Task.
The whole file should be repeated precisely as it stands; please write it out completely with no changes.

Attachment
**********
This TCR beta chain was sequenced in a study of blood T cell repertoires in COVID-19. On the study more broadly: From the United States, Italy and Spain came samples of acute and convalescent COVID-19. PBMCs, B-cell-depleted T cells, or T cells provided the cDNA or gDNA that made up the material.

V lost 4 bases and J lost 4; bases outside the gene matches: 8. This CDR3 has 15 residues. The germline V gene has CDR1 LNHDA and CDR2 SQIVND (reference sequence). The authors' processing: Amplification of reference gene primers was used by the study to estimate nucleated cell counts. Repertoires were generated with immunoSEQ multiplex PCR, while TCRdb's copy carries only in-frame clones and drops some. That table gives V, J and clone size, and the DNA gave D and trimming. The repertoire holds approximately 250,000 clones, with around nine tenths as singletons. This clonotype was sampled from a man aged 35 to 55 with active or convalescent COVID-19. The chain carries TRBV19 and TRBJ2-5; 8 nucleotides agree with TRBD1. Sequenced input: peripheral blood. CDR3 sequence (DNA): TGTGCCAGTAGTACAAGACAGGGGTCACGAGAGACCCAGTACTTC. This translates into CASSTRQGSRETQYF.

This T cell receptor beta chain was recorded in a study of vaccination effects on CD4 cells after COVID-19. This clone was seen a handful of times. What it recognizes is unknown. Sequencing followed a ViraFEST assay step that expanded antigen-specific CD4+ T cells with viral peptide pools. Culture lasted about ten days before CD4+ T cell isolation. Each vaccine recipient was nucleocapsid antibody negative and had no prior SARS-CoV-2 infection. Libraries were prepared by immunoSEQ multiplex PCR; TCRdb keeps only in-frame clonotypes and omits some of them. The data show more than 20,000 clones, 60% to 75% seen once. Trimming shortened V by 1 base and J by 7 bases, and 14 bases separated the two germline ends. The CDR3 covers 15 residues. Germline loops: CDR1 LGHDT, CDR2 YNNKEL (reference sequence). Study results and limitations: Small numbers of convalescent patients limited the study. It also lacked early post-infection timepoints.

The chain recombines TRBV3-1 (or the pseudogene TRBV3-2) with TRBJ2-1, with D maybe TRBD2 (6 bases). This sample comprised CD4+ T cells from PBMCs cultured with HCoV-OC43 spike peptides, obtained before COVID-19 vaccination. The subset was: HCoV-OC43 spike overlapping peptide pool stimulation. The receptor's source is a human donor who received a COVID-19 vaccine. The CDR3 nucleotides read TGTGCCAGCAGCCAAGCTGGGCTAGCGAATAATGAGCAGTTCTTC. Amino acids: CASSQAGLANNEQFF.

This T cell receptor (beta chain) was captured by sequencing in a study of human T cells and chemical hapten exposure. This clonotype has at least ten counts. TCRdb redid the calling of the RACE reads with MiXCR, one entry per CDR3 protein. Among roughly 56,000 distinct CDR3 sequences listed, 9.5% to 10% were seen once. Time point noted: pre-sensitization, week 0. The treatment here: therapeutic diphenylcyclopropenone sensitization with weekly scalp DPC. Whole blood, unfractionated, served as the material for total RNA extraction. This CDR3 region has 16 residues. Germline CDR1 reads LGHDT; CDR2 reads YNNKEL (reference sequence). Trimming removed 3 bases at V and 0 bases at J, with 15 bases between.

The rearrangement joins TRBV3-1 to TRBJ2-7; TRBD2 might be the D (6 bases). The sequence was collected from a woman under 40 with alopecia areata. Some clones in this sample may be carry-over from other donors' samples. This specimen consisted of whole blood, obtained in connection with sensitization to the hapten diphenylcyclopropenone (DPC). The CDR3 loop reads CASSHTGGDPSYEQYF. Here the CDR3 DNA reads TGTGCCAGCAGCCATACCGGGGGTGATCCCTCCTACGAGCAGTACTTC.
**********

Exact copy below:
This TCR beta chain was sequenced in a study of blood T cell repertoires in COVID-19. On the study more broadly: From the United States, Italy and Spain came samples of acute and convalescent COVID-19. PBMCs, B-cell-depleted T cells, or T cells provided the cDNA or gDNA that made up the material.

V lost 4 bases and J lost 4; bases outside the gene matches: 8. This CDR3 has 15 residues. The germline V gene has CDR1 LNHDA and CDR2 SQIVND (reference sequence). The authors' processing: Amplification of reference gene primers was used by the study to estimate nucleated cell counts. Repertoires were generated with immunoSEQ multiplex PCR, while TCRdb's copy carries only in-frame clones and drops some. That table gives V, J and clone size, and the DNA gave D and trimming. The repertoire holds approximately 250,000 clones, with around nine tenths as singletons. This clonotype was sampled from a man aged 35 to 55 with active or convalescent COVID-19. The chain carries TRBV19 and TRBJ2-5; 8 nucleotides agree with TRBD1. Sequenced input: peripheral blood. CDR3 sequence (DNA): TGTGCCAGTAGTACAAGACAGGGGTCACGAGAGACCCAGTACTTC. This translates into CASSTRQGSRETQYF.

This T cell receptor beta chain was recorded in a study of vaccination effects on CD4 cells after COVID-19. This clone was seen a handful of times. What it recognizes is unknown. Sequencing followed a ViraFEST assay step that expanded antigen-specific CD4+ T cells with viral peptide pools. Culture lasted about ten days before CD4+ T cell isolation. Each vaccine recipient was nucleocapsid antibody negative and had no prior SARS-CoV-2 infection. Libraries were prepared by immunoSEQ multiplex PCR; TCRdb keeps only in-frame clonotypes and omits some of them. The data show more than 20,000 clones, 60% to 75% seen once. Trimming shortened V by 1 base and J by 7 bases, and 14 bases separated the two germline ends. The CDR3 covers 15 residues. Germline loops: CDR1 LGHDT, CDR2 YNNKEL (reference sequence). Study results and limitations: Small numbers of convalescent patients limited the study. It also lacked early post-infection timepoints.

The chain recombines TRBV3-1 (or the pseudogene TRBV3-2) with TRBJ2-1, with D maybe TRBD2 (6 bases). This sample comprised CD4+ T cells from PBMCs cultured with HCoV-OC43 spike peptides, obtained before COVID-19 vaccination. The subset was: HCoV-OC43 spike overlapping peptide pool stimulation. The receptor's source is a human donor who received a COVID-19 vaccine. The CDR3 nucleotides read TGTGCCAGCAGCCAAGCTGGGCTAGCGAATAATGAGCAGTTCTTC. Amino acids: CASSQAGLANNEQFF.

This T cell receptor (beta chain) was captured by sequencing in a study of human T cells and chemical hapten exposure. This clonotype has at least ten counts. TCRdb redid the calling of the RACE reads with MiXCR, one entry per CDR3 protein. Among roughly 56,000 distinct CDR3 sequences listed, 9.5% to 10% were seen once. Time point noted: pre-sensitization, week 0. The treatment here: therapeutic diphenylcyclopropenone sensitization with weekly scalp DPC. Whole blood, unfractionated, served as the material for total RNA extraction. This CDR3 region has 16 residues. Germline CDR1 reads LGHDT; CDR2 reads YNNKEL (reference sequence). Trimming removed 3 bases at V and 0 bases at J, with 15 bases between.

The rearrangement joins TRBV3-1 to TRBJ2-7; TRBD2 might be the D (6 bases). The sequence was collected from a woman under 40 with alopecia areata. Some clones in this sample may be carry-over from other donors' samples. This specimen consisted of whole blood, obtained in connection with sensitization to the hapten diphenylcyclopropenone (DPC). The CDR3 loop reads CASSHTGGDPSYEQYF. Here the CDR3 DNA reads TGTGCCAGCAGCCATACCGGGGGTGATCCCTCCTACGAGCAGTACTTC.